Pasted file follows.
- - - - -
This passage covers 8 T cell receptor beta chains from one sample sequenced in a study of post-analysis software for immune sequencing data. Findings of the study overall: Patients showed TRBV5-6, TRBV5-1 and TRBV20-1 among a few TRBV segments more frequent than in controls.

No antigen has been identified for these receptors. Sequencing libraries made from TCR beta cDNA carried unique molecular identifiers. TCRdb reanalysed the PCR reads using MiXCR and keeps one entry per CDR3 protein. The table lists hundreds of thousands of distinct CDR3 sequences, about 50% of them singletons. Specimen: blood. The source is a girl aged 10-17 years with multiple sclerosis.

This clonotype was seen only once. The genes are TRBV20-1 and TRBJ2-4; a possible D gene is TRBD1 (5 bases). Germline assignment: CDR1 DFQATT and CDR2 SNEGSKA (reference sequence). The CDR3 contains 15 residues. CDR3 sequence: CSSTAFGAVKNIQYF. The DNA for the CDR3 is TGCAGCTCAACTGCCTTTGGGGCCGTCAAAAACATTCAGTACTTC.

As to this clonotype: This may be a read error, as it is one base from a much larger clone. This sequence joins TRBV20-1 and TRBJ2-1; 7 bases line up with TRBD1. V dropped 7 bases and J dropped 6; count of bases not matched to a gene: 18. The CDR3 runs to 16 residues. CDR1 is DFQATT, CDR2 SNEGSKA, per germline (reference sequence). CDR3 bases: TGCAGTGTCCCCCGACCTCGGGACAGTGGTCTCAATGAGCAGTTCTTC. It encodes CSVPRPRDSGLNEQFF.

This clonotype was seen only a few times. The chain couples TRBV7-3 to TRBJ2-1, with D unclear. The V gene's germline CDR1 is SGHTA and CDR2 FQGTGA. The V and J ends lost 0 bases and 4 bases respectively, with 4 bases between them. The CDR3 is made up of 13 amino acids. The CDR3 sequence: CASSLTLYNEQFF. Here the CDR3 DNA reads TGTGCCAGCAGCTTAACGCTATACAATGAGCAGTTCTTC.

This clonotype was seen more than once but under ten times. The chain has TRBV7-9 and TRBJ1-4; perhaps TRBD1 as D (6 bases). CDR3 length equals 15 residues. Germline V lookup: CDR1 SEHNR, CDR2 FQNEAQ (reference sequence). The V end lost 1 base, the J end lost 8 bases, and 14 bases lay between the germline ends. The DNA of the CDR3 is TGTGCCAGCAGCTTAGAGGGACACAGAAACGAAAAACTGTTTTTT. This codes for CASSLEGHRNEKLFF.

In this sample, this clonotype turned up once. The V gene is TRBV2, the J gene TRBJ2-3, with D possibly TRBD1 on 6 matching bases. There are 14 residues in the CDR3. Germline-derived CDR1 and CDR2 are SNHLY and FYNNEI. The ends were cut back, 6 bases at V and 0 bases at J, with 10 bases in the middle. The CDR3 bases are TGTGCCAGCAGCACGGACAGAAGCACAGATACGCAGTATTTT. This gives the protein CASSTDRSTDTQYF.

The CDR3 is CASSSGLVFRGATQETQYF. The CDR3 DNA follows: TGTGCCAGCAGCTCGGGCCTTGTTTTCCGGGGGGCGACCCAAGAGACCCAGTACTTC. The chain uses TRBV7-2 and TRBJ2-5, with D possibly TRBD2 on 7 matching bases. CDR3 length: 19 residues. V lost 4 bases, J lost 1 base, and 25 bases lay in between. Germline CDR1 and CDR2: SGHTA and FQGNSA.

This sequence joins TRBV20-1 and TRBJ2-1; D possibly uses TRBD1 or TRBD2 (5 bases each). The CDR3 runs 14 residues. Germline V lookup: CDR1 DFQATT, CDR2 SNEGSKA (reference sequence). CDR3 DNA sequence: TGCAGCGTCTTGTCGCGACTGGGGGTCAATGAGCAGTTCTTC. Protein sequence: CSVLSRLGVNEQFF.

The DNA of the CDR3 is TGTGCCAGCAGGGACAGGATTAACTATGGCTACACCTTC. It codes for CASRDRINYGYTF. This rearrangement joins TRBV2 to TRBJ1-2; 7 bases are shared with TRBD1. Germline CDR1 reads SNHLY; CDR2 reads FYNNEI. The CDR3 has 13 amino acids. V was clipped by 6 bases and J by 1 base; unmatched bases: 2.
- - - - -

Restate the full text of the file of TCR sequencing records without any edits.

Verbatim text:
This passage covers 8 T cell receptor beta chains from one sample sequenced in a study of post-analysis software for immune sequencing data. Findings of the study overall: Patients showed TRBV5-6, TRBV5-1 and TRBV20-1 among a few TRBV segments more frequent than in controls.

No antigen has been identified for these receptors. Sequencing libraries made from TCR beta cDNA carried unique molecular identifiers. TCRdb reanalysed the PCR reads using MiXCR and keeps one entry per CDR3 protein. The table lists hundreds of thousands of distinct CDR3 sequences, about 50% of them singletons. Specimen: blood. The source is a girl aged 10-17 years with multiple sclerosis.

This clonotype was seen only once. The genes are TRBV20-1 and TRBJ2-4; a possible D gene is TRBD1 (5 bases). Germline assignment: CDR1 DFQATT and CDR2 SNEGSKA (reference sequence). The CDR3 contains 15 residues. CDR3 sequence: CSSTAFGAVKNIQYF. The DNA for the CDR3 is TGCAGCTCAACTGCCTTTGGGGCCGTCAAAAACATTCAGTACTTC.

As to this clonotype: This may be a read error, as it is one base from a much larger clone. This sequence joins TRBV20-1 and TRBJ2-1; 7 bases line up with TRBD1. V dropped 7 bases and J dropped 6; count of bases not matched to a gene: 18. The CDR3 runs to 16 residues. CDR1 is DFQATT, CDR2 SNEGSKA, per germline (reference sequence). CDR3 bases: TGCAGTGTCCCCCGACCTCGGGACAGTGGTCTCAATGAGCAGTTCTTC. It encodes CSVPRPRDSGLNEQFF.

This clonotype was seen only a few times. The chain couples TRBV7-3 to TRBJ2-1, with D unclear. The V gene's germline CDR1 is SGHTA and CDR2 FQGTGA. The V and J ends lost 0 bases and 4 bases respectively, with 4 bases between them. The CDR3 is made up of 13 amino acids. The CDR3 sequence: CASSLTLYNEQFF. Here the CDR3 DNA reads TGTGCCAGCAGCTTAACGCTATACAATGAGCAGTTCTTC.

This clonotype was seen more than once but under ten times. The chain has TRBV7-9 and TRBJ1-4; perhaps TRBD1 as D (6 bases). CDR3 length equals 15 residues. Germline V lookup: CDR1 SEHNR, CDR2 FQNEAQ (reference sequence). The V end lost 1 base, the J end lost 8 bases, and 14 bases lay between the germline ends. The DNA of the CDR3 is TGTGCCAGCAGCTTAGAGGGACACAGAAACGAAAAACTGTTTTTT. This codes for CASSLEGHRNEKLFF.

In this sample, this clonotype turned up once. The V gene is TRBV2, the J gene TRBJ2-3, with D possibly TRBD1 on 6 matching bases. There are 14 residues in the CDR3. Germline-derived CDR1 and CDR2 are SNHLY and FYNNEI. The ends were cut back, 6 bases at V and 0 bases at J, with 10 bases in the middle. The CDR3 bases are TGTGCCAGCAGCACGGACAGAAGCACAGATACGCAGTATTTT. This gives the protein CASSTDRSTDTQYF.

The CDR3 is CASSSGLVFRGATQETQYF. The CDR3 DNA follows: TGTGCCAGCAGCTCGGGCCTTGTTTTCCGGGGGGCGACCCAAGAGACCCAGTACTTC. The chain uses TRBV7-2 and TRBJ2-5, with D possibly TRBD2 on 7 matching bases. CDR3 length: 19 residues. V lost 4 bases, J lost 1 base, and 25 bases lay in between. Germline CDR1 and CDR2: SGHTA and FQGNSA.

This sequence joins TRBV20-1 and TRBJ2-1; D possibly uses TRBD1 or TRBD2 (5 bases each). The CDR3 runs 14 residues. Germline V lookup: CDR1 DFQATT, CDR2 SNEGSKA (reference sequence). CDR3 DNA sequence: TGCAGCGTCTTGTCGCGACTGGGGGTCAATGAGCAGTTCTTC. Protein sequence: CSVLSRLGVNEQFF.

The DNA of the CDR3 is TGTGCCAGCAGGGACAGGATTAACTATGGCTACACCTTC. It codes for CASRDRINYGYTF. This rearrangement joins TRBV2 to TRBJ1-2; 7 bases are shared with TRBD1. Germline CDR1 reads SNHLY; CDR2 reads FYNNEI. The CDR3 has 13 amino acids. V was clipped by 6 bases and J by 1 base; unmatched bases: 2.